I also leave you with this, which has been running through my head and gave me the title for this post. (The picture is the link.) It is perhaps my favourite Revive song, so I won’t spoil it by trying to say anything about. Just enjoy.


New Year, New You?

Posted: January 4, 2017 by leighannegreenwood in Uncategorized

It feels like the marketing machine goes into overdrive at this time of year, trying to sell us everything from diet plans to face creams to smart phones, each bearing the promise that they will make us more beautiful/successful/popular (delete as appropriate), and all at a bargain price of course.

It can be really easy to get swallowed up by it all and give in to feelings of inadequacy, making earnest resolutions we know we will never keep because we feel it is what the world demands of us.

It can also be really tempting to kick against it all, stubbornly declaring that resolutions are for suckers and we don’t need to change anyway.


As is so often the case, I suspect the healthiest path lies somewhere in the middle. Romans 12:2 tells us “do not be conformed to the pattern of this world” because the world has got the pattern wrong. Sew its template together and there are all sort of bulges and holes that aren’t supposed to be there, extra bits of material that get in the way and gaps in the stitching that let the stuffing out.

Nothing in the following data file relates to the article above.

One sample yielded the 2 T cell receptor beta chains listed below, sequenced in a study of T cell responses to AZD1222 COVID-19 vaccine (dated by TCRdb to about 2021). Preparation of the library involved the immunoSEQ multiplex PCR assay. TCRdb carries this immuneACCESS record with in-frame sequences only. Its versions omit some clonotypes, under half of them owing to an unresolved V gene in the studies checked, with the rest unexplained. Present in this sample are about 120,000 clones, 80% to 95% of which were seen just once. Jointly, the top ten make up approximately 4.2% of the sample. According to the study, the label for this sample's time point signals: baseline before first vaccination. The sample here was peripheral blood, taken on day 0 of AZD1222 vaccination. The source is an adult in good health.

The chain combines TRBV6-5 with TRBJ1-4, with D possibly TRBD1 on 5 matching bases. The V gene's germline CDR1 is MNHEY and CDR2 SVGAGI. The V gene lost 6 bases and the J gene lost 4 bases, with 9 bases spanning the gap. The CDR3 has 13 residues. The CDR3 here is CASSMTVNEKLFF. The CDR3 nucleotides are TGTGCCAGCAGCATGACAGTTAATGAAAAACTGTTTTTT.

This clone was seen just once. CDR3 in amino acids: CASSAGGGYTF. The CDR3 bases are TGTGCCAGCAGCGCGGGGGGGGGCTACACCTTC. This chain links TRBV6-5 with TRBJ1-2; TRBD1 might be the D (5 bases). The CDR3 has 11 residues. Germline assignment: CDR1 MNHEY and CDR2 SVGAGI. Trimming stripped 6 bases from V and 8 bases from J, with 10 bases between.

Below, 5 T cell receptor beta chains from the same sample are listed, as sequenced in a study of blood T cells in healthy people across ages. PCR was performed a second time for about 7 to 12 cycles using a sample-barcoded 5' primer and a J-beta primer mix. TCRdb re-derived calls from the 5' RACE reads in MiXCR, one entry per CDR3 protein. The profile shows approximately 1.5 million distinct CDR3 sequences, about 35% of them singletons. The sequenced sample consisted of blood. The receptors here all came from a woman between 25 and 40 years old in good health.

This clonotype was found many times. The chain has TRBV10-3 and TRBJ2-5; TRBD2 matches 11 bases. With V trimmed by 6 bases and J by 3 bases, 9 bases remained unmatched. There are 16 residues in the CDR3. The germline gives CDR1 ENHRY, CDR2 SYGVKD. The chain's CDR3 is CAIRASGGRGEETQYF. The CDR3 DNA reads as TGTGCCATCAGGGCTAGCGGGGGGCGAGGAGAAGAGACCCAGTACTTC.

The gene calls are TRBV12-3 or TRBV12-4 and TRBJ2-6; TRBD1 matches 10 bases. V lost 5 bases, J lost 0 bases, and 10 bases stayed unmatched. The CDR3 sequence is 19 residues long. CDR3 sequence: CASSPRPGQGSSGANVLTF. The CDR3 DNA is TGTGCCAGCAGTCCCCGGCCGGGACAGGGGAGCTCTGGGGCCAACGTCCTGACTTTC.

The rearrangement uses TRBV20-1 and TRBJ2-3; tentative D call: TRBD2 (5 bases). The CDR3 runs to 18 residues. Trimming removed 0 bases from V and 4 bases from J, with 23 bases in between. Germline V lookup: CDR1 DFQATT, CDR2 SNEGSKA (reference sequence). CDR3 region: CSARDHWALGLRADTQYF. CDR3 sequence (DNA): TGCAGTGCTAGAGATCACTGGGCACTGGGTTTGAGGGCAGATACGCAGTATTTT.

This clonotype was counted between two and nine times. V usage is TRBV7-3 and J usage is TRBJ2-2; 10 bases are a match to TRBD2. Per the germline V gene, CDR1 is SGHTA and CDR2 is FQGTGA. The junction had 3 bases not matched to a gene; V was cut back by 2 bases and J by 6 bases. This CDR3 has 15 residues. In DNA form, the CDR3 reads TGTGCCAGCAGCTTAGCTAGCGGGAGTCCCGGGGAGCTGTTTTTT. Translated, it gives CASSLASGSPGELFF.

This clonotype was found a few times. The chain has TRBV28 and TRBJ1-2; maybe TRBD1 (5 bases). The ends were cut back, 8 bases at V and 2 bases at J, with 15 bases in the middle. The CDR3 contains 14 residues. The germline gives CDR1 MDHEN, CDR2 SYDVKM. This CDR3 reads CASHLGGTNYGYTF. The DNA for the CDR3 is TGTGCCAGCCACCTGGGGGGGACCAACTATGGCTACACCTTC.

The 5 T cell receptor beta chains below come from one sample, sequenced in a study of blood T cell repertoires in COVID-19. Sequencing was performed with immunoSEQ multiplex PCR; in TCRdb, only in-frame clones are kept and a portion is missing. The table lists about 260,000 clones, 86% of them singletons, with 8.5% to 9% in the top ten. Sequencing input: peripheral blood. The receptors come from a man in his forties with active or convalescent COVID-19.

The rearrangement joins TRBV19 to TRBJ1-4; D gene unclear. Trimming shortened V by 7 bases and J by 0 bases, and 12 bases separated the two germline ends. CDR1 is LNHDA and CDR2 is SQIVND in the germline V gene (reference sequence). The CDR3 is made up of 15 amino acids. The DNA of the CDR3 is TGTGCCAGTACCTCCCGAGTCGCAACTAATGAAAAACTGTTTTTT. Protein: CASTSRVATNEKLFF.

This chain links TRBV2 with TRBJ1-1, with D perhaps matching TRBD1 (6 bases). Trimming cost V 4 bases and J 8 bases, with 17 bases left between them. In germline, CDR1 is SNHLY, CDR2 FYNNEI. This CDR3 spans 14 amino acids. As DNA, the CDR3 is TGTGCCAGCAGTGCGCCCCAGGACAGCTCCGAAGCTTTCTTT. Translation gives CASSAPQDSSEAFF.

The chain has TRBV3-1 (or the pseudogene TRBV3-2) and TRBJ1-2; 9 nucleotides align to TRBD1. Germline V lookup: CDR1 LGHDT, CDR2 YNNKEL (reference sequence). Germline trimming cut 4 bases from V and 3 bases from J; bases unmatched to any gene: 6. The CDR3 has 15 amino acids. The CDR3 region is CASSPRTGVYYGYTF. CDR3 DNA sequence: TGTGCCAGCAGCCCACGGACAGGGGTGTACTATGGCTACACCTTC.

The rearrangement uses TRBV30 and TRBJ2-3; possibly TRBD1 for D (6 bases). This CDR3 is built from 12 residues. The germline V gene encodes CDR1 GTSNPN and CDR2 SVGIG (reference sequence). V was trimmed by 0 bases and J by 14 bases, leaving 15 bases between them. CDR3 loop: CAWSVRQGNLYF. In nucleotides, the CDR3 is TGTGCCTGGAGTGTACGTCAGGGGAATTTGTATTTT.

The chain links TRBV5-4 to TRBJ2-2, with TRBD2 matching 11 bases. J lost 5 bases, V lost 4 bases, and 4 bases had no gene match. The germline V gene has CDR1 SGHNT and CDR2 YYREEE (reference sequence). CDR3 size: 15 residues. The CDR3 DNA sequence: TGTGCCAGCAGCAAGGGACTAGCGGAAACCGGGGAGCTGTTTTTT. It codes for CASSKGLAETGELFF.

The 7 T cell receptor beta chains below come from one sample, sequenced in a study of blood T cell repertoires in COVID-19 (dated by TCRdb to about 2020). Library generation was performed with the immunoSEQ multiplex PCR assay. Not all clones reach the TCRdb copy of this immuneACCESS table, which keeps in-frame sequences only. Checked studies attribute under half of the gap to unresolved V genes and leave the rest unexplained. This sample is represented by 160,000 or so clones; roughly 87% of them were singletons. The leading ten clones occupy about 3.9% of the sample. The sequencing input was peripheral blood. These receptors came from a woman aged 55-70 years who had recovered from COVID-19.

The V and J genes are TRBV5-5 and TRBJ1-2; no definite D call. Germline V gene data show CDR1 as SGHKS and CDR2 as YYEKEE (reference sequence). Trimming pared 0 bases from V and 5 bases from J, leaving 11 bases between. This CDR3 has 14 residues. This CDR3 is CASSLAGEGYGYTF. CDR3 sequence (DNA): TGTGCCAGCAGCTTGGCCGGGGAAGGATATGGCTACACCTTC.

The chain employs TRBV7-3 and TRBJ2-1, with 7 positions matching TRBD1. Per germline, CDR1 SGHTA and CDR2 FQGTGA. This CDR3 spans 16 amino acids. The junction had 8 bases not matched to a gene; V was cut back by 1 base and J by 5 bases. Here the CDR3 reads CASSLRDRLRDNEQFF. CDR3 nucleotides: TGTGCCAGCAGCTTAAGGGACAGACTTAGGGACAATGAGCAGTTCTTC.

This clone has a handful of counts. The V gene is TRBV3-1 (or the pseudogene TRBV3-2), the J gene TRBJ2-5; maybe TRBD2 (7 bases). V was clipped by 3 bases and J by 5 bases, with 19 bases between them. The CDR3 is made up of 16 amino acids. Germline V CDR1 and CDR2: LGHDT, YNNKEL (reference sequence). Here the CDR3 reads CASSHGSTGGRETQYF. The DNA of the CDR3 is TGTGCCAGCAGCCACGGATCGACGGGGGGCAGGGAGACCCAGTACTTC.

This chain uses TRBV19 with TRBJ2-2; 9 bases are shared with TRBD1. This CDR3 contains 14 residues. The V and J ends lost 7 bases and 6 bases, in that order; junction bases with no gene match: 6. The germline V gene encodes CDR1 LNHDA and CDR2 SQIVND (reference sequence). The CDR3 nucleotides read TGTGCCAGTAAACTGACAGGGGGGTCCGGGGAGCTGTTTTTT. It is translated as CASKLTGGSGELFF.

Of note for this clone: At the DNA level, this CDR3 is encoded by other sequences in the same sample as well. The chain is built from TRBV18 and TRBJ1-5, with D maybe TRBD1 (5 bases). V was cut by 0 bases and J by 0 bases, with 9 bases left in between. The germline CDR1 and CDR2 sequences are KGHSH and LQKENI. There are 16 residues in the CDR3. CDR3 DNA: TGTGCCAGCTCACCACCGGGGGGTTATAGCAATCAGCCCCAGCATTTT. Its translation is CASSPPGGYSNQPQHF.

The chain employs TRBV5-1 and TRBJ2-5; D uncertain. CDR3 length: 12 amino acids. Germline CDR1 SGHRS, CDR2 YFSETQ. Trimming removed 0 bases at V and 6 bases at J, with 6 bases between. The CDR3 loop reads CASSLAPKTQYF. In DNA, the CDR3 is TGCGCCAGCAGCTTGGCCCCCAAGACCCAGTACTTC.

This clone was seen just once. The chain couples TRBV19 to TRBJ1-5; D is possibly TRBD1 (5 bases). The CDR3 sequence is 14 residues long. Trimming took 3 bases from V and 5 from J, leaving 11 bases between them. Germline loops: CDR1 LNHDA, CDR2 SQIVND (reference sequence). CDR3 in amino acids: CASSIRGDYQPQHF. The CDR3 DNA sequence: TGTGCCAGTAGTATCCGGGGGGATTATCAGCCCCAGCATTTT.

And yet we are all works of progress, and none of us is perfect yet. Romans 12:2 goes on to call us to “be transformed by the renewing of [our minds]” because there are new patterns of being and thinking and doing that we still need to learn. God’s pattern pieces come together to create a very different sort of life, one that is both freeing and fulfilling, and so we need to keep seeking to cut our cloth to the creator’s design.

God gave us the fabric of our lives, and loves our colours and our prints, so renewal is not about scrapping everything we have and starting again, but about making the very best out of what we have.

Perhaps then we should resist the mentality that says out with the old and in with the new, as if there is nothing in our lives worth keeping, and steer clear of rejecting the new to stick with the old, as if everything in our lives is sorted. Perhaps we need to look at the cloth we have been blessed with and ask how we can keep on fashioning it into something truly beautiful.

Last January we started looking at styles of spirituality and rhythms of life, and we discussed and experimented with a number of ways of refreshing and resourcing our prayer lives. A lot of that material is on our Good Stuff page, but for now here are some of the ideas we came up with as a community, which may be helpful as you look to the new year, and a slightly-improved-if-not-entirely-new-you.

nine styles